Her story awakens me at 3 am – coincidence?

A few days after the photo incident was a Saturday and I was on the phone with my brother. We get talking about our recent genealogy finds, and he mentioned that he came across an intriguing story. One of our ancestral relatives adopted a Native American baby. He told me that brief and somewhat random tidbit, and then our conversation turned to other topics.

That night, at around 3 a.m., I woke up and couldn’t sleep. This is unusual for me so rather than lying there, I got out of bed. In the wee hours, I cleared paperwork from my desk and perused the winter edition of the Utah Genealogical Society newsletter, piled there from January. Skim, skim, skim.

Then an article caught my eye, “Adoption of Indian Children by Mormon Pioneers, by Joan E. Healey, AG.” I read it and find it to be an interesting overview, although nothing specific jumped out at me. Since it related to my brother’s comment, though, I email it to him with a quick note that it reminded me of our conversation from the day before.

Family of Deborah Lamoreaux Leithead, husband James Leithead, and their children including Nellie (Waddie) on the right. Nellie's story came to me in a most uncanny way. There are no coincidences in this story.
Family of Deborah Lamoreaux Leithead, husband James Leithead, and their children including adopted Nellie (Waddie) on the right

A few hours later, he emailed me back and said, “Very interesting, Rhonda.  Look at the last full paragraph on page two. The Indian girl, Waddie, is the exact girl I was reading about and mentioned to you.”

The hairs on my arm prickled, as though I was awakened at 3 a.m. to find this story. It felt like she wanted to be known, that the story wanted to be told.

Read the adoption story I learned by clicking here. 

It turned out that this story intertwined with another uncanny discovery by my brother. Waddie (renamed Nellie) was ultimately adopted by our ancestor’s sister. This was a family line that my brother had come to love recently. He began tracking it down, and was delighted to discover that our ancestor hailed from a part of Canada where he does a lot of business. So on a recent trip, he located a park associated with our ancestors. When he went there, he found a stone monument erected to honor our sixth great-grandfather and the community he founded. In the church next door, the ladies treated my brother, a direct descendant, like a celebrity.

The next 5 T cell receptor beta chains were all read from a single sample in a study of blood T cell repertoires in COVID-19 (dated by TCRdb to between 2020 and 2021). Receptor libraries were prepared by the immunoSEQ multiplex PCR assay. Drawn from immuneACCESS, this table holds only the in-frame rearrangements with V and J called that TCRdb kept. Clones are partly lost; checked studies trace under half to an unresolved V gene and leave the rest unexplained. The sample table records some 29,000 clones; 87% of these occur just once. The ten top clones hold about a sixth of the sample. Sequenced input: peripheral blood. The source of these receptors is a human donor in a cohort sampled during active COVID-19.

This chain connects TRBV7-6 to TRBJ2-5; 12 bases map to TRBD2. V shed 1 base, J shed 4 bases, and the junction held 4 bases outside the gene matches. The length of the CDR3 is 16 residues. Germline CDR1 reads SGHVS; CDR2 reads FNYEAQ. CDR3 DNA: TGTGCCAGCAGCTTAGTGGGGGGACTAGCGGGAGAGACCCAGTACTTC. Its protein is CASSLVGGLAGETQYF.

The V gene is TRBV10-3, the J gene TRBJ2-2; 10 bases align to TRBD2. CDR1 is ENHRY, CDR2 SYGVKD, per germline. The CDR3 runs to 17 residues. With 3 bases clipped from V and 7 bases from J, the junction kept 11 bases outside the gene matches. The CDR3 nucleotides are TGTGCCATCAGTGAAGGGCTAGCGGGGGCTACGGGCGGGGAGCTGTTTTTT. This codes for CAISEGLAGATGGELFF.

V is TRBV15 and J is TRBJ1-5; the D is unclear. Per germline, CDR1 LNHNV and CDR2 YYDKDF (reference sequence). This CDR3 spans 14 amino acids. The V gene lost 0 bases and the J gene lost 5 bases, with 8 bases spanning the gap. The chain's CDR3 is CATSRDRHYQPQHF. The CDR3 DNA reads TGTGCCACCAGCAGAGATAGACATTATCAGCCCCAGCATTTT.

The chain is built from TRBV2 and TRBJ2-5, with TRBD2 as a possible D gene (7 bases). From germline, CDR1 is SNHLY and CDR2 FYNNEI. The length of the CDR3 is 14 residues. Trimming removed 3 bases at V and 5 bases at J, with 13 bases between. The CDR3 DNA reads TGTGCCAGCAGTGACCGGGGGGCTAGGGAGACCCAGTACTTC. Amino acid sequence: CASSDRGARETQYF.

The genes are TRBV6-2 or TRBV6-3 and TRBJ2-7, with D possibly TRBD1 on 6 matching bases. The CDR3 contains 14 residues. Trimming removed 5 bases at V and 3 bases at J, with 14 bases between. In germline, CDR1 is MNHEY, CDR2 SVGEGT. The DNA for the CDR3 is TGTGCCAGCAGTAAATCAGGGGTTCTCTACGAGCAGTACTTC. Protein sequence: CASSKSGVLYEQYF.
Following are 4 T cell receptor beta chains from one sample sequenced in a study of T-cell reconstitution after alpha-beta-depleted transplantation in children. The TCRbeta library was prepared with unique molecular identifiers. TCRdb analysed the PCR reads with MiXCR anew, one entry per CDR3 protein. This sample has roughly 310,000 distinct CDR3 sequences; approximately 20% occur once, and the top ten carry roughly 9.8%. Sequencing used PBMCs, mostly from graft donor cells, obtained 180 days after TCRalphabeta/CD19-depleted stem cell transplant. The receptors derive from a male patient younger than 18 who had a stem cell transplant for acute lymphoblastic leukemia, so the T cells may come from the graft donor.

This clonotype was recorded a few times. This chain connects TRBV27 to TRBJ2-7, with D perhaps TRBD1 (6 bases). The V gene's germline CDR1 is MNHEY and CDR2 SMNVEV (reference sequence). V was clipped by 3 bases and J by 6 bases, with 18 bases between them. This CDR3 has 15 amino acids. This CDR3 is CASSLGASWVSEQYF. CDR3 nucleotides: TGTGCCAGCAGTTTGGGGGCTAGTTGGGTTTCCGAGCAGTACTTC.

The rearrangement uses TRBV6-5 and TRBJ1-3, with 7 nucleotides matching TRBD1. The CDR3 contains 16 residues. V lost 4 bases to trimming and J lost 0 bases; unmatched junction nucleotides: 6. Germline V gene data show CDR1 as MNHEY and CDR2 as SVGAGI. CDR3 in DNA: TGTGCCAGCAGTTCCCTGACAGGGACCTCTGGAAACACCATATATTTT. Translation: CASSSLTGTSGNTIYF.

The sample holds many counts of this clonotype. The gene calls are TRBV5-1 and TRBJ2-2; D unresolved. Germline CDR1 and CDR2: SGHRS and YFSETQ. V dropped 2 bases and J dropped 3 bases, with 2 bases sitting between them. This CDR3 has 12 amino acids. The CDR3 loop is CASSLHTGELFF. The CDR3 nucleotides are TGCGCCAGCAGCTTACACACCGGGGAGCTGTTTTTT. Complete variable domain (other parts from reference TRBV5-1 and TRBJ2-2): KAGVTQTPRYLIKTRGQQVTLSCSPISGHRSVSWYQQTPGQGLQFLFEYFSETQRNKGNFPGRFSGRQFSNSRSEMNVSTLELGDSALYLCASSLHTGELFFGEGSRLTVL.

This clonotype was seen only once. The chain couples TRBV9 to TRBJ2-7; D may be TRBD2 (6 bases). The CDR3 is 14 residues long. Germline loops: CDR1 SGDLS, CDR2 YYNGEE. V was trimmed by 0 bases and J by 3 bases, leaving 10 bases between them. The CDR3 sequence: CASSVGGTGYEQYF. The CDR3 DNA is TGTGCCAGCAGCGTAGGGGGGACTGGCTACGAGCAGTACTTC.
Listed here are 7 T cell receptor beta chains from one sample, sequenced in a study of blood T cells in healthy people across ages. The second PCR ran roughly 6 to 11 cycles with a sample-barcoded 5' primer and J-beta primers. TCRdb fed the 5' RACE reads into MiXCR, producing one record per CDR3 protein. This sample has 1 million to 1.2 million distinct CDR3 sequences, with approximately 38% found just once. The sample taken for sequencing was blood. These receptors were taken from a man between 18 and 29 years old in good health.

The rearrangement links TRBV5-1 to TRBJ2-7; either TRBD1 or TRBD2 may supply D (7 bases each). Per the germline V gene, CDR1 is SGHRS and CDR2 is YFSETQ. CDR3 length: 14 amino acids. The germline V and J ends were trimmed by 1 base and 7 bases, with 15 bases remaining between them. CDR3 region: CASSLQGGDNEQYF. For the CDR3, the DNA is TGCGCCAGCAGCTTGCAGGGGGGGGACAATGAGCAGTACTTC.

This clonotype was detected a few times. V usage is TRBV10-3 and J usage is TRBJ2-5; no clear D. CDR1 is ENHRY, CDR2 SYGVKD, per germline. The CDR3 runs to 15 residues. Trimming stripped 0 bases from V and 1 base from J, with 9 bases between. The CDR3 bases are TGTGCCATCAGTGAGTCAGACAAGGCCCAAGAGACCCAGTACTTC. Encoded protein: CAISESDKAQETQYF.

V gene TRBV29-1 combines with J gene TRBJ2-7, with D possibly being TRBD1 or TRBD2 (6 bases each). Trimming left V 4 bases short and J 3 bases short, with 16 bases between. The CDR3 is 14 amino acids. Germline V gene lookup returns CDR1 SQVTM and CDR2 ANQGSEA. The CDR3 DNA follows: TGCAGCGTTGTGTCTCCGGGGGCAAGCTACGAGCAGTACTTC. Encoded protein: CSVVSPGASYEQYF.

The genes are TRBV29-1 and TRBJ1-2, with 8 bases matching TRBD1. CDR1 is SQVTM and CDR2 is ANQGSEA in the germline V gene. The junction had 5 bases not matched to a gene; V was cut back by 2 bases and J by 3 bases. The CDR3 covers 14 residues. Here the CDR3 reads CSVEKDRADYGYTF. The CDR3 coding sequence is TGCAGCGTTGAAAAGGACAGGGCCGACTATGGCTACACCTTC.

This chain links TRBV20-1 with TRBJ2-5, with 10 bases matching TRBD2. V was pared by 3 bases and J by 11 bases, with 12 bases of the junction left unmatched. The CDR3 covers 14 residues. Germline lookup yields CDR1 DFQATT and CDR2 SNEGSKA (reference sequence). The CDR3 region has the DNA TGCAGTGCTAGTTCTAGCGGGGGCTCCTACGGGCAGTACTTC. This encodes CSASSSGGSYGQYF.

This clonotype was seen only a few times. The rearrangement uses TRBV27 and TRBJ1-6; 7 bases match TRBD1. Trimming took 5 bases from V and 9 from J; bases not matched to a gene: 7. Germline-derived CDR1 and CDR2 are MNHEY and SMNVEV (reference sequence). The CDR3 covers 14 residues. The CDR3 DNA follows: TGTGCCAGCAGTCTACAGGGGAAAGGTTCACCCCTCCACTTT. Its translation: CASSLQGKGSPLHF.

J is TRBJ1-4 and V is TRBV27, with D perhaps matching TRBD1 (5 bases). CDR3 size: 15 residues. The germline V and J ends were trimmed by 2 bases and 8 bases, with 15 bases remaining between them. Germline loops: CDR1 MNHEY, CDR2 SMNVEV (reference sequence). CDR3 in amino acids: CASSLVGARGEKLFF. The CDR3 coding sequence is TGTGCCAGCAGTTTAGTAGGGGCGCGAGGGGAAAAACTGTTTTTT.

The really weird part? My brother had been staying on our ancestor’s homeland for years

Want to know the really weird part? That park, the church, and the monument were in the very same block where my brother always stays when he is in town. His hotel was right there. He has been staying on ancestral land for years.

L'Amoraux obelisk near Toronto, Ontario Canada. It is uncanny that my brother Matthew has been staying on this land for years when he visits Canada. There are no coincidences here.
L’Amoraux obelisk near Toronto, Ontario Canada

Is it possible we feel drawn—for reasons we do not understand—to the power of places where our families once lived? I get that pin-prickly feeling whenever I think of it.

Related: An Adoption Story  Touches my Heart 170 Years Later

Related article: Finding forgotten voices in the Church History Library

This whole rabbit trail started with a prayer for help. Almost immediately, these coincidences showed up and blew me away.

As Sheri Dew put it, “Man, I think that is so real.”

If you liked this article, get my all-time favorite questions everyone should ask. Click here for the free printable.

Rhonda Lauritzen, author of this article on "uncanny" details followed by prayer. Rhonda Lauritzen is the founder and an author at Evalogue.Life, where we tell personal and family stories that inspire. (Let us help you tell yours!) Rhonda lives to hear and tell about people’s lives, especially the uncanny moments.